Dennis Simpson contracted Polio when he was three years old and has lived with a physical disability ever since.
But because he did not apply for the National Disability Insurance Scheme (NDIS) before turning 65 he has been forced to use an older brace, which is painful and restrictive, as he can’t access funding for a modern brace.
People with disability must be under the age of 65 when they apply for the NDIS and if they are older the alternative funding scheme is My Aged Care, however that scheme has smaller funding packages and often does not cover the same level of assistance as the NDIS.
Mr Simpson explains that if he was able to get funding to replace his straight leg brace with a modern equivalent it would have a big impact on his life.
“The straight leg brace is just a brace that you’ve probably seen people walking around with, elderly people, with a straight leg,” says Mr Simpson.
“It causes all sorts of problems to your back, to your thighs, and as you get older it’s harder to even lift the brace and move it so you’re basically in a situation where you are wearing technology that goes back to the 1920s.
“The current technology from out of Europe…they’ve deliberately developed the technology to work for Polio people, which is basically working along the lines of their technology that they use for amputees.
“So you can actually swing your leg in a normal swing gate movement, just like you do and like everybody else does.
“And also the technology stops you from falling, going forwards or backwards, whereas the old technology can cause problems - you can trip and all sorts of things and that’s happened to me a few times in the last few years.
“But our Government can’t give a damn about that.”
Mr Simpson knows of others who were able to join the NDIS and have the new C-Brace funded - at a cost of $80,000 - giving them a higher quality of life.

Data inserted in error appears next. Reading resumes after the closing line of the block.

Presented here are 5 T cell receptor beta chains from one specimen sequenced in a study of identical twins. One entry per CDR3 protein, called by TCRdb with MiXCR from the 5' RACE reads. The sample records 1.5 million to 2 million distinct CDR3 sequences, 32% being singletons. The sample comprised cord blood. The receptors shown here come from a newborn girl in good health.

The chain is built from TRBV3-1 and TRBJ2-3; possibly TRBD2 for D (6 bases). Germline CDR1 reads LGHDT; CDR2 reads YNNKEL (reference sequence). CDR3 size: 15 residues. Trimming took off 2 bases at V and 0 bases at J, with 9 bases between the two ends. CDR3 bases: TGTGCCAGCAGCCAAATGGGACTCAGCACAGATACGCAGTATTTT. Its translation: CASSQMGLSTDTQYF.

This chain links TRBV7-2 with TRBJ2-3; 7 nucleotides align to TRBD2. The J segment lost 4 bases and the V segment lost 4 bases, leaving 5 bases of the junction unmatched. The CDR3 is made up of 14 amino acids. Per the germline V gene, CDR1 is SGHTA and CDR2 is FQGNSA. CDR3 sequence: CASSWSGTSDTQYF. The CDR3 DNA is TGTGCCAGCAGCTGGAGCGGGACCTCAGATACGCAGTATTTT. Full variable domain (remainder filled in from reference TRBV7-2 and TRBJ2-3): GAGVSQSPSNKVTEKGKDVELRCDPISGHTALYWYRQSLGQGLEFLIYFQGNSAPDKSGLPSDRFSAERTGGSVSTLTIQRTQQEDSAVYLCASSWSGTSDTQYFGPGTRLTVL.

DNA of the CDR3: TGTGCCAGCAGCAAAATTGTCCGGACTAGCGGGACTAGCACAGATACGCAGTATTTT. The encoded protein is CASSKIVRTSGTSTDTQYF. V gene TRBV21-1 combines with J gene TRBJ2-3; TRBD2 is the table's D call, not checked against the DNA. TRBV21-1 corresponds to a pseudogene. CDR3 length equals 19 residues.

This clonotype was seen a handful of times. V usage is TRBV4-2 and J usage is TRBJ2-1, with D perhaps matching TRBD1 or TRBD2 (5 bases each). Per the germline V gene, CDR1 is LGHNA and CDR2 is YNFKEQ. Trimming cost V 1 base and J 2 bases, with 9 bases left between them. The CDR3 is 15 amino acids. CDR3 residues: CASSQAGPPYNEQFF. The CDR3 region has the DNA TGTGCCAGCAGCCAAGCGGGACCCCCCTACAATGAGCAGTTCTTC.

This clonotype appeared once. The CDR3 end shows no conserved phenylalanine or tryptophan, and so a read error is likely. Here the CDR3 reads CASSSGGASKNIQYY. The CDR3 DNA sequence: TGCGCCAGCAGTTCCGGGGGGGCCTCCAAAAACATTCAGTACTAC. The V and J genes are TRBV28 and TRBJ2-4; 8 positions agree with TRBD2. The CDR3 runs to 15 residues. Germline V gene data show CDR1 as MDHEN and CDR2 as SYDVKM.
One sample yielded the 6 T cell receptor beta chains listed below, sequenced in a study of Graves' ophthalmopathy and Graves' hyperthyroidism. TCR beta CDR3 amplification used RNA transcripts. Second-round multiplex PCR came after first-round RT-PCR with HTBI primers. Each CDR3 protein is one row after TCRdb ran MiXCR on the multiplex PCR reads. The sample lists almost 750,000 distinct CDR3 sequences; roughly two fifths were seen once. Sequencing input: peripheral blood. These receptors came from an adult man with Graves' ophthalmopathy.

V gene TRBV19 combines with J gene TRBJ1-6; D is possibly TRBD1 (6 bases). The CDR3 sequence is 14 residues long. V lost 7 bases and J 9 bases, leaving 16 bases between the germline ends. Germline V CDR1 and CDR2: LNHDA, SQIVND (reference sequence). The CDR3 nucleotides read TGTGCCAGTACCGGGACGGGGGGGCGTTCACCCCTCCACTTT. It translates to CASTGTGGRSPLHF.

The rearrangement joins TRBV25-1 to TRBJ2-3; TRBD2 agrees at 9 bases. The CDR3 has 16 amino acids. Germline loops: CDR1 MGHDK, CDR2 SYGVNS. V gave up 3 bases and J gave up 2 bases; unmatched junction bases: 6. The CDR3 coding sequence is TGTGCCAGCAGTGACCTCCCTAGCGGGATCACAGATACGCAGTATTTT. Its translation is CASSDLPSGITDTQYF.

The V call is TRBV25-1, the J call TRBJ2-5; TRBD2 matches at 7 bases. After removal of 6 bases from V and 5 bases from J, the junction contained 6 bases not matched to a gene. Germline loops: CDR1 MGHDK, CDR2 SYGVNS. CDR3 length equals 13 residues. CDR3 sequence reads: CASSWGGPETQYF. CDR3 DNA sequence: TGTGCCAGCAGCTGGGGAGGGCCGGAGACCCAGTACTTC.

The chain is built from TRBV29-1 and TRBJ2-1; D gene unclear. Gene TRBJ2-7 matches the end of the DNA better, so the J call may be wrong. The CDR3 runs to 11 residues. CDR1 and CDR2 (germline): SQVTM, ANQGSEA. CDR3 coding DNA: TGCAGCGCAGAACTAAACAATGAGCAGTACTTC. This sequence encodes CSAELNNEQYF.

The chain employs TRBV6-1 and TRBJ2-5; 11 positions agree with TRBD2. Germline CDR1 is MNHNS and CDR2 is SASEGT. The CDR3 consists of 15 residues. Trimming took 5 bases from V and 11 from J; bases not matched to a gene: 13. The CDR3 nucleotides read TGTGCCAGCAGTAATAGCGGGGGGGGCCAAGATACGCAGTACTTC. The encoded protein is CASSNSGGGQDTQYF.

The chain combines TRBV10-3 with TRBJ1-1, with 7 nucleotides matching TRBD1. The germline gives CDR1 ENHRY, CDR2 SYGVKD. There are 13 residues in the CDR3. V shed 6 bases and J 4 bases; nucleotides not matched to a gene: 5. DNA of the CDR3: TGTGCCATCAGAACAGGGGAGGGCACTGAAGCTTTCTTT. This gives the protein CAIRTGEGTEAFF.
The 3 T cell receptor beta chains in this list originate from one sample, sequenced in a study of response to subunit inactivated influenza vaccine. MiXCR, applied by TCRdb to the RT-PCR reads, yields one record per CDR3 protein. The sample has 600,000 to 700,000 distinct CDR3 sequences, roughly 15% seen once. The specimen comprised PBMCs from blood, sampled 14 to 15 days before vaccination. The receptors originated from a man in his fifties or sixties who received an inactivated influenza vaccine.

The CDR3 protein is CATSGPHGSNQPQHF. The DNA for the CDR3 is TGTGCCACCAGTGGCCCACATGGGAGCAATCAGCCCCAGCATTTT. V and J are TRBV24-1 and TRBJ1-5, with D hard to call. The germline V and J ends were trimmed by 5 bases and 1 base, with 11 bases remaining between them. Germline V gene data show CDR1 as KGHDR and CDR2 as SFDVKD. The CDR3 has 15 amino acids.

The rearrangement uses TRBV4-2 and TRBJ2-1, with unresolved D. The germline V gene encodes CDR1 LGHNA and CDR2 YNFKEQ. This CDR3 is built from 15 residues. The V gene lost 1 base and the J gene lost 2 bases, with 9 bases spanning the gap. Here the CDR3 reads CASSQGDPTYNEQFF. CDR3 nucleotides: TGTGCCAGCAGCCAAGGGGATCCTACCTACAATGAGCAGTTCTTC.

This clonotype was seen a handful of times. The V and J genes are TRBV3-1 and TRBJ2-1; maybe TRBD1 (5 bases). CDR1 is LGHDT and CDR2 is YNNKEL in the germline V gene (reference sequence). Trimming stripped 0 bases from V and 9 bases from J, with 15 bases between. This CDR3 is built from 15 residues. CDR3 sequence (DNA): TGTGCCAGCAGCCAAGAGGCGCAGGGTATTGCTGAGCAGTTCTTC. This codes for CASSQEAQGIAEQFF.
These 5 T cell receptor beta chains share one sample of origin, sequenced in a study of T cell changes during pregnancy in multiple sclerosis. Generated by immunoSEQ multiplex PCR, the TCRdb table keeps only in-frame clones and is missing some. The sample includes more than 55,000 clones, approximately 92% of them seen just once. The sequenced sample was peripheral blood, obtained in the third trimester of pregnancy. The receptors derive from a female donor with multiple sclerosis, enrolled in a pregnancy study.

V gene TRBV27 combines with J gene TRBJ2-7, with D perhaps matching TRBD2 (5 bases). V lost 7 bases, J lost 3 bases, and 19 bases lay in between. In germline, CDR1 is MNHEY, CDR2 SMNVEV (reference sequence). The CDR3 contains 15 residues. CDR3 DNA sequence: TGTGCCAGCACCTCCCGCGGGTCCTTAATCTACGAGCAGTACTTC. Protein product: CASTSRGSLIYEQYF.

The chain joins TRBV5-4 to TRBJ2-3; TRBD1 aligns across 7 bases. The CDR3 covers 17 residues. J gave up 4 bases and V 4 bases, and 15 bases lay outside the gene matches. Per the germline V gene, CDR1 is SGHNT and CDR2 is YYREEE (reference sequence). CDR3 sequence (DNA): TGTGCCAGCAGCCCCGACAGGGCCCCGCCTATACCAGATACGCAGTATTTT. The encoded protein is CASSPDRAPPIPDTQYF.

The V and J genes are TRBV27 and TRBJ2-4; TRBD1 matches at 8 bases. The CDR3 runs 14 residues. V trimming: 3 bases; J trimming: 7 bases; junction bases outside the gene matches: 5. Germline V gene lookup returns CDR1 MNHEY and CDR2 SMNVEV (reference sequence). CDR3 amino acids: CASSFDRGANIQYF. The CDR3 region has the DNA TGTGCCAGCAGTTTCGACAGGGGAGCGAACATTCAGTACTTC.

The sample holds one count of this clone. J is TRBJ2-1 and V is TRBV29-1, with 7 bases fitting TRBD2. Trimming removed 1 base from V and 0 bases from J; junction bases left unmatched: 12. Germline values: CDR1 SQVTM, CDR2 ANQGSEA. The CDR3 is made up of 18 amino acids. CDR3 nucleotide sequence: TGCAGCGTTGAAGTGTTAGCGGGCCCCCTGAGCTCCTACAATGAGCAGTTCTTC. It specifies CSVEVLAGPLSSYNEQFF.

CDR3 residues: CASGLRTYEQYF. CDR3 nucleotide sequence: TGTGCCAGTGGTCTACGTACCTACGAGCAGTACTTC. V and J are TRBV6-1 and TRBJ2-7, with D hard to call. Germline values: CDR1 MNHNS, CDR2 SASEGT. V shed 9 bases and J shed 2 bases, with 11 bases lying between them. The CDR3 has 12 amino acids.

The Assistive Technology for All Campaign, which has been running for several years, is ramping up efforts to put this issue at the forefront of politicians’ minds in the hope of creating change.
Campaign members are running a survey in partnership with the University of Melbourne to collate the experiences of people in need of assistive technology and show just how many Australians are affected by the gaps in funding.
The goal of the Campaign, and the aim of collecting data through the survey, is to improve access to assistive technology for the many people with disability who are excluded from the NDIS, just like Mr Simpson.
With only about 10 percent of Australians with disability estimated to be eligible for the NDIS, Mr Simpson says there are a lot of people that need Government support for assistive technology.
“People who are over 65 like myself - I’ve worked in the workforce all my life and contributed to taxes and self-supported myself right up until now - find themselves basically told, ‘well suck it up and get on with life’,” says Mr Simpson.
“That really is dehumanising and demoralising.
“My Government has put me in a position where I have to think of what I could have been and what I can’t be, it’s horrible."
The funding available through My Aged Care to older people not eligible for the NDIS isn’t flexible enough to cover assistive technology which can help people with disability maintain independence and continue to contribute to the community, says Mr Simpson.
“A lot of people in my situation, at 72 years of age, are still doing a little bit of part-time work and we’re not ready for the scrap heap, as it were,” he says.
“It seems to be with My Aged Care packages it’s just basically built around people coming in and getting you out of bed and washing the dishes and mowing the lawn and basically taking you down to the shops and stuff like that, which is alright for a person who’s in that situation but most people in their 70s are still quite mobile, within reason.”
Mr Simpson has been able to secure a Level 3 Home Care Package worth $33,000 a year, but he says the funding is “ridiculous” as it doesn’t actually cover what he needs.
“If I had a brace now I wouldn’t even need the [Home Care Package], you know it’s not even designed to look at those kind of situations and be objective about the person that they’re supporting or the needs of the person - it’s just a one size fits all,” explains Mr Simpson.
He hopes the survey will bring awareness to how widespread the issue is and force the Government to fix the system.
“The only way we’re going to get some reaction or help is in numbers and if you just look at the stats it makes sense for as many people as possible in my situation to put your hand up,” Mr Simpson says.
The anonymous Assistive Technology for All survey, which should take about 10-15 minutes to complete, can be accessed here and will be open until 28 February.